As can be seen in FIG. 6, the actual dimensions of the image 30 are formed independent of any lithographic patterning methods. In the embodiment, rather than lithographic patterning methods, the image 30 is dimensioned based on COR or other oxide etching techniques. Accordingly, etching techniques that are easily controlled and provide uniform surfaces for forming the undercut 24 may be incorporated into the fabrication process.

An advantage of this method is that a tall vertical profile of the capping layer 20 and the oxide layer 22 is not required to form the final image. Additionally, in the COR processes thus described, there is no amplification of image defects because the final size of the image is constrained by the dimensions of the undercut and etching. Accordingly, an image of the edge is formed using a subtractive process which does not magnify defects and which is of sub-lithographic size.

FIGS. 7-13 show an alternate embodiment in accordance with the invention. As with to the embodiment of FIGS. 1-6, the embodiment of FIGS. 7-13 utilizes a COR process which exhibits better control over the image.

For example, starting in FIG. 7, an initial structure is formed in accordance with well-known methods. By way of illustration, a gate dielectric layer 13 is formed on the substrate 12. A gate polycrystalline silicon layer 15 is then formed on the gate dielectric layer 13, and preferably deposited thereon. A nitride layer 17 is then formed on the gate polysilicon layer 15. Nitride layer 17 acts as a hardmask. A memory layer 19 is formed on the nitride layer 17 and, in one implementation, may be polycrystalline silicon. It should be understood, though, that the memory layer 19 may be any suitable material which will resist etching process used to remove an upper oxide-like layer 21 such as an SiO2-based material used for the COR process.

Referring to FIG. 8, the oxide-like layer 21 is anisotropically etched using a standard RIE process. For example, in one embodiment, the oxide-like layer 21 may be etched using a standard reactive ion etching (RIE) comprising a fluorine chemistry. In this manner, the outer edge Eout can now be defined and memorized in the memory layer 19. Eout will be later transferred to the nitride layer 17.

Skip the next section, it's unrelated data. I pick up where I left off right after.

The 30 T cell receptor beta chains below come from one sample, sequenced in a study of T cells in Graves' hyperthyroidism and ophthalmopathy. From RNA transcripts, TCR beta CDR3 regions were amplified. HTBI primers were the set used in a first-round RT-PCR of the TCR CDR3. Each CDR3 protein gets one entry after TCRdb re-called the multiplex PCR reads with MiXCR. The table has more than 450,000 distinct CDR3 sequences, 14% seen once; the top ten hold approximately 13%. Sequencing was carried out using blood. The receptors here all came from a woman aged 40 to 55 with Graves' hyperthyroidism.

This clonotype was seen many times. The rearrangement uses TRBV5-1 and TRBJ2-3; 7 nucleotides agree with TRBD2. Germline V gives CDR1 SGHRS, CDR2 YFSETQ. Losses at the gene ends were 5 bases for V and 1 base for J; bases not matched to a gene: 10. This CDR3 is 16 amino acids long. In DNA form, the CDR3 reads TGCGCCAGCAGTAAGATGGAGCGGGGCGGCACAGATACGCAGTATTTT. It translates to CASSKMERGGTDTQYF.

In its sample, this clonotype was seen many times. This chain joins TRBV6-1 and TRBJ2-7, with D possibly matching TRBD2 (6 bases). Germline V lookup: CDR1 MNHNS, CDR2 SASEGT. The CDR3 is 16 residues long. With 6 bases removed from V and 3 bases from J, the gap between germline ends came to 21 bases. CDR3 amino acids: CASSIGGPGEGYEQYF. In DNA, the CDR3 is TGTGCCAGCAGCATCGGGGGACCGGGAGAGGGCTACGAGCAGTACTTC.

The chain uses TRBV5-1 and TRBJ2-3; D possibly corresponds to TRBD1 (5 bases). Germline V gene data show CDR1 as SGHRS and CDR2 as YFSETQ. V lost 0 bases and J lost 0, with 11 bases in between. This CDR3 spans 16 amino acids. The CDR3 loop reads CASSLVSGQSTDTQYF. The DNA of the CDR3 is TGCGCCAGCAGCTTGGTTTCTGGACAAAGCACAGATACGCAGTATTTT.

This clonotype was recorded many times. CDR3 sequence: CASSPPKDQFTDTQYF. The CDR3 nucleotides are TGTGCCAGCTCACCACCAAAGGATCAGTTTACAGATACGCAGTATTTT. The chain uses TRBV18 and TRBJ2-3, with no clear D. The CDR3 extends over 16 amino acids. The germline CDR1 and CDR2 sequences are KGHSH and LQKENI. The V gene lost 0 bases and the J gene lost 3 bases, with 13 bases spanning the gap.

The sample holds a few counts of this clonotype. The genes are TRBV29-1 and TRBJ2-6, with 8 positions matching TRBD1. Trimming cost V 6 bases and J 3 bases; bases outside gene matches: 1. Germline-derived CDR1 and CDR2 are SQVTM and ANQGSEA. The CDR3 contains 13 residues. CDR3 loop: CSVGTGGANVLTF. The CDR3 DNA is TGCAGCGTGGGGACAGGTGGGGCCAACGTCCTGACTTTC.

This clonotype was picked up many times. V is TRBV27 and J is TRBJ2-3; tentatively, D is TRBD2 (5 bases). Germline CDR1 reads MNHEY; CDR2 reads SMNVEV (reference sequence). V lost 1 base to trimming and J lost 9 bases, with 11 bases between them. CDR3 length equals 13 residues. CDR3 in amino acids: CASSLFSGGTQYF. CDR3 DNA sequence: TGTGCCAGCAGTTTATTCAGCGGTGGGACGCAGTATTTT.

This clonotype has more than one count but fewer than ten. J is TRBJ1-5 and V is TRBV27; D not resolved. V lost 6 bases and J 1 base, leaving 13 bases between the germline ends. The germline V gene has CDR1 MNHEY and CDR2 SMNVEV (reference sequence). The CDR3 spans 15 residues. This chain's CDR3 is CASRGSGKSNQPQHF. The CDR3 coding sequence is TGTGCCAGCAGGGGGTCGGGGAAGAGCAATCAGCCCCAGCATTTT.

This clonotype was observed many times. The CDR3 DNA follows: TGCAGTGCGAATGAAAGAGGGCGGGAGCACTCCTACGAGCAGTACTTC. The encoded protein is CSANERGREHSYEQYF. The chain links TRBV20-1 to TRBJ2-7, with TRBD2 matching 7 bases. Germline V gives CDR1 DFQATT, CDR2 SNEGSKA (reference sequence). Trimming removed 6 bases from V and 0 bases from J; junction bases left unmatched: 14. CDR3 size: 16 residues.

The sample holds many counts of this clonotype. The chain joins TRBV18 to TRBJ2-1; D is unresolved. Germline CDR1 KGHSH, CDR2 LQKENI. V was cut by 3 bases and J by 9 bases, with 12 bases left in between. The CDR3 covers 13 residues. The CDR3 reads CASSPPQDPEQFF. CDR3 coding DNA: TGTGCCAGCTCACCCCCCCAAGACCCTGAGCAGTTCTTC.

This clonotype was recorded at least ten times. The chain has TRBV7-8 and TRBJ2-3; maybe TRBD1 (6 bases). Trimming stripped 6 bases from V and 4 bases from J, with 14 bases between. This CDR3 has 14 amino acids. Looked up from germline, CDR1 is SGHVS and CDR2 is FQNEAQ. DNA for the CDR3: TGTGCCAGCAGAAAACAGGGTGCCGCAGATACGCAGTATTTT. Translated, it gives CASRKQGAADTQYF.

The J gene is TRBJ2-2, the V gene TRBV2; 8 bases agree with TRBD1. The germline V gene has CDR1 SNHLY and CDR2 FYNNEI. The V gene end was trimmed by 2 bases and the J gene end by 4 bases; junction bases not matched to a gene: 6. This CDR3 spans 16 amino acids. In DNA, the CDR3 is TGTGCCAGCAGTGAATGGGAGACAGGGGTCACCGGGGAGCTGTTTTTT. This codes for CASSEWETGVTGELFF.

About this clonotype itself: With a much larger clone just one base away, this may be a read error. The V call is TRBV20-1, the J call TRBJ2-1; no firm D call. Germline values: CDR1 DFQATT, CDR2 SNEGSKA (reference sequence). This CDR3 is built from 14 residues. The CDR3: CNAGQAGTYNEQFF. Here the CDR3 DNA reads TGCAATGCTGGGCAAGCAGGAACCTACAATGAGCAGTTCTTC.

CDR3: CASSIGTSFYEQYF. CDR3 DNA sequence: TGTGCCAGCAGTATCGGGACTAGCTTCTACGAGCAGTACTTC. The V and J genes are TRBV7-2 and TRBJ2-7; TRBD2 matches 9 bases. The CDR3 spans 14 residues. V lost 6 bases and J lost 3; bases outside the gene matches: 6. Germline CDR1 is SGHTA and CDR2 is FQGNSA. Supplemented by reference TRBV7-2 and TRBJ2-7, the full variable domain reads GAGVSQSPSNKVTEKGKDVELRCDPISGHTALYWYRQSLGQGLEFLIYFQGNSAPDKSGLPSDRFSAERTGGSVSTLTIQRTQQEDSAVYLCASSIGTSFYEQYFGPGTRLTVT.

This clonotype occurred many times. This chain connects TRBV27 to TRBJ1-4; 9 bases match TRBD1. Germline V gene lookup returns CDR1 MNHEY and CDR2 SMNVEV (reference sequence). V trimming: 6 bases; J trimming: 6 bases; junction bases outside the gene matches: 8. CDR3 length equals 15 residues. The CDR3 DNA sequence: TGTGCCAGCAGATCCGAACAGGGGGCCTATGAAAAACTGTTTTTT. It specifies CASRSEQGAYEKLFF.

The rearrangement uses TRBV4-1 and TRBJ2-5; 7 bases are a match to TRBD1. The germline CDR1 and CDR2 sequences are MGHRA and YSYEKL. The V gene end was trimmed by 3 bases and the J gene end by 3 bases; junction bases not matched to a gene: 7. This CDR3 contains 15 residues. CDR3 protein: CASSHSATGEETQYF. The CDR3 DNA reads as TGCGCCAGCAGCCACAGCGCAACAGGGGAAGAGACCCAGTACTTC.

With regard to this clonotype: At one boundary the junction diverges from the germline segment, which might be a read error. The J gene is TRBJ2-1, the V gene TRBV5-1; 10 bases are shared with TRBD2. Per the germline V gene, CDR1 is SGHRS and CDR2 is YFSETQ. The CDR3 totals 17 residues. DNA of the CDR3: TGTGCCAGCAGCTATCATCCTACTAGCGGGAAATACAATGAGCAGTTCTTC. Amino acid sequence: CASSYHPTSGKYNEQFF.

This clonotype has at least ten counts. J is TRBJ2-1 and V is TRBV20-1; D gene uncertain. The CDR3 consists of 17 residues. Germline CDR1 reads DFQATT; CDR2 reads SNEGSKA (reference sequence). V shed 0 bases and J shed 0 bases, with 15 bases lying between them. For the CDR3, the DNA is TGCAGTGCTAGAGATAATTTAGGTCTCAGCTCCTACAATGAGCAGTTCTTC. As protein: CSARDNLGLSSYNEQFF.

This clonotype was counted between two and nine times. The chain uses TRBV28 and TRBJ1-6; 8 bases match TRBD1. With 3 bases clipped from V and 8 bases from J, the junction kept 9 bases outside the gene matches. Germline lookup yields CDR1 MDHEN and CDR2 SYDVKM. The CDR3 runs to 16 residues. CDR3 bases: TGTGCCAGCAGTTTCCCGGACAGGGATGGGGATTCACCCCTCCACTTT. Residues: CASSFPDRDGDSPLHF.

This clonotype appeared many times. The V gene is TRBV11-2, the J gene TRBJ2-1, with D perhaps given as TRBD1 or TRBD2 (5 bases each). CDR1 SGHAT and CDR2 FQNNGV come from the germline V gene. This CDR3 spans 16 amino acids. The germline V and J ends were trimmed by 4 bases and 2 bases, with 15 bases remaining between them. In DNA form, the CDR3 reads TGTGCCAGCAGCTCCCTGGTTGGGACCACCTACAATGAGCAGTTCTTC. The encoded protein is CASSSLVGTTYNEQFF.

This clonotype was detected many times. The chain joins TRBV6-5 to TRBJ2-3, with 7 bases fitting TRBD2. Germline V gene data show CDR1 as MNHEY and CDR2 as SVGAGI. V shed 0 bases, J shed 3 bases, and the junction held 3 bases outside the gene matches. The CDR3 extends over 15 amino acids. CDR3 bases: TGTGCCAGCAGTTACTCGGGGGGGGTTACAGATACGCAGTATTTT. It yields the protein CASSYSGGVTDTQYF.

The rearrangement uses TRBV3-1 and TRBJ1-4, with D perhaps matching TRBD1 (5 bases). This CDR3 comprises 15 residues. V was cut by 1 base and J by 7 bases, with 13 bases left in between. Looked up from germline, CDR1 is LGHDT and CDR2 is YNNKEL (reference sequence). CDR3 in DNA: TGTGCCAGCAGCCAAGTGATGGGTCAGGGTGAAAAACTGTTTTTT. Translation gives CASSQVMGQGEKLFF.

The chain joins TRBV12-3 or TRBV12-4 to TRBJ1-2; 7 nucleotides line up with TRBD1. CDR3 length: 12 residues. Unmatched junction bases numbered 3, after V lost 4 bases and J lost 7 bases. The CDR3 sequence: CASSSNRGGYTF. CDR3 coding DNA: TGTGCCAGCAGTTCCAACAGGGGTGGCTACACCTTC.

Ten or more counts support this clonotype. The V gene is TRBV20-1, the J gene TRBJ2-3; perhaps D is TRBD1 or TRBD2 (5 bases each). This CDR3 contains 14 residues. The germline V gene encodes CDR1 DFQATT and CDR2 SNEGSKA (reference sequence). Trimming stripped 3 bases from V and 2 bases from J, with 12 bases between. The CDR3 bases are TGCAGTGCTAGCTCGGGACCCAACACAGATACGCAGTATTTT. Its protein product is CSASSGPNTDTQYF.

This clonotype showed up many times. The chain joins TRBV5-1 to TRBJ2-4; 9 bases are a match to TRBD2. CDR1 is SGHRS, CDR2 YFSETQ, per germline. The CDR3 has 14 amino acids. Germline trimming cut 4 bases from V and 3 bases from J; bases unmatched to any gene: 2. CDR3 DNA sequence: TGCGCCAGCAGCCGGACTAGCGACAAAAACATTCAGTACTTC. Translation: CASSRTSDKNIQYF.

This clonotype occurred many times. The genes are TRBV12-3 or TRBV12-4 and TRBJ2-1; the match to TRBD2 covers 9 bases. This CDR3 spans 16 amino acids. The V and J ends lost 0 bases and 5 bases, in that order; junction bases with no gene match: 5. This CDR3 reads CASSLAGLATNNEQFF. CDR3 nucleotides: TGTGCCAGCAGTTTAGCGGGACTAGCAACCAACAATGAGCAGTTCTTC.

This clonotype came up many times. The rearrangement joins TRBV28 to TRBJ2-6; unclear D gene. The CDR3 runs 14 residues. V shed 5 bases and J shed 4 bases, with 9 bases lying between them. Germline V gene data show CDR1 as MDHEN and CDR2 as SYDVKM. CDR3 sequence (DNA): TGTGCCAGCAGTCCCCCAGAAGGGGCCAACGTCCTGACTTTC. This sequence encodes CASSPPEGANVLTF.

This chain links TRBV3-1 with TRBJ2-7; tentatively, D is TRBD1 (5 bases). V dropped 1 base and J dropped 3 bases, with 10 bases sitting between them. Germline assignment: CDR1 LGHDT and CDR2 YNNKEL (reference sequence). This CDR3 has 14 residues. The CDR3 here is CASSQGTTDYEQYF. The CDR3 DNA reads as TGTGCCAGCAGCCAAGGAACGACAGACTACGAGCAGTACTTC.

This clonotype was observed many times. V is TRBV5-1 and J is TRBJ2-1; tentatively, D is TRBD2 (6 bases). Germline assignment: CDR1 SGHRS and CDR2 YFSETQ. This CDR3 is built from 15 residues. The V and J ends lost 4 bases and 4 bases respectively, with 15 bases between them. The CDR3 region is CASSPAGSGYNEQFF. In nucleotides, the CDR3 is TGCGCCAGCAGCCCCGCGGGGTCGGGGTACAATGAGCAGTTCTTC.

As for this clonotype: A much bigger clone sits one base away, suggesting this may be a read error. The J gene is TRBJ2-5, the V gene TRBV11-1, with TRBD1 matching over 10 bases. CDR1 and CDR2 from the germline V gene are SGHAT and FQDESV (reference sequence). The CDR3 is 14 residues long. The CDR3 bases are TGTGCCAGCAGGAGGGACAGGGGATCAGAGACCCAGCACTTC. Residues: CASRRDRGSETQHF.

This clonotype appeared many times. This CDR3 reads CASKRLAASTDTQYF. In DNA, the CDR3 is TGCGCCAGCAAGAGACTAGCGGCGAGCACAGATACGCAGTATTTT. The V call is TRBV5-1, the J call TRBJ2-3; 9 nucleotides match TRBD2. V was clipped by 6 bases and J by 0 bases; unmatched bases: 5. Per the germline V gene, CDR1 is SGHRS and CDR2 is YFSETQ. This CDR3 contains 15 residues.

In FIG. 8, the memory layer 19 is also etched using a standard RIE, for example, using a chlorine or HBr chemistry. In this manner, the outer edge Eout can now be defined in memory layer 19. Eout will be modified and later transferred to the nitride layer 17 and then to the polycrystalline silicon layer 15. It should be understood that the etching process used in this process should not erode the underlying nitride layer, which will be later used to define the final image. Additionally, it should be recognized that this process can be implemented simultaneously for one or more stack structures, as shown representatively throughout FIGS. 8-13 to image more than one loop structure.

In FIG. 9, the oxide-like layer 21 is further etched to move the edge of oxide-like layer 21 from Eout to Ein. In one embodiment, the oxide edge can be moved in the range of approximately 50 Å to 500 Å employing the COR process or other isotropic oxide etch. In the COR process, the greater dimensions may require multiple COR cycles. In one embodiment, the edge of the oxide-like layer 21 is moved approximately 300 Å for a 65 nm-generation process. In this process, the etching away of further oxide-like layer 21 on the sidewalls is used to define the inner edge Ein of the final image. It should be understood that the etching process used in this process step should not erode the edges of the memory layer 19, which is used as an imaging layer. Accordingly, the memory layer 19 remains unetched, e.g., exposed on its edges, leaving a shoulder 19 a. This step may also be accomplished using COR process or HF-based oxide etch, for example.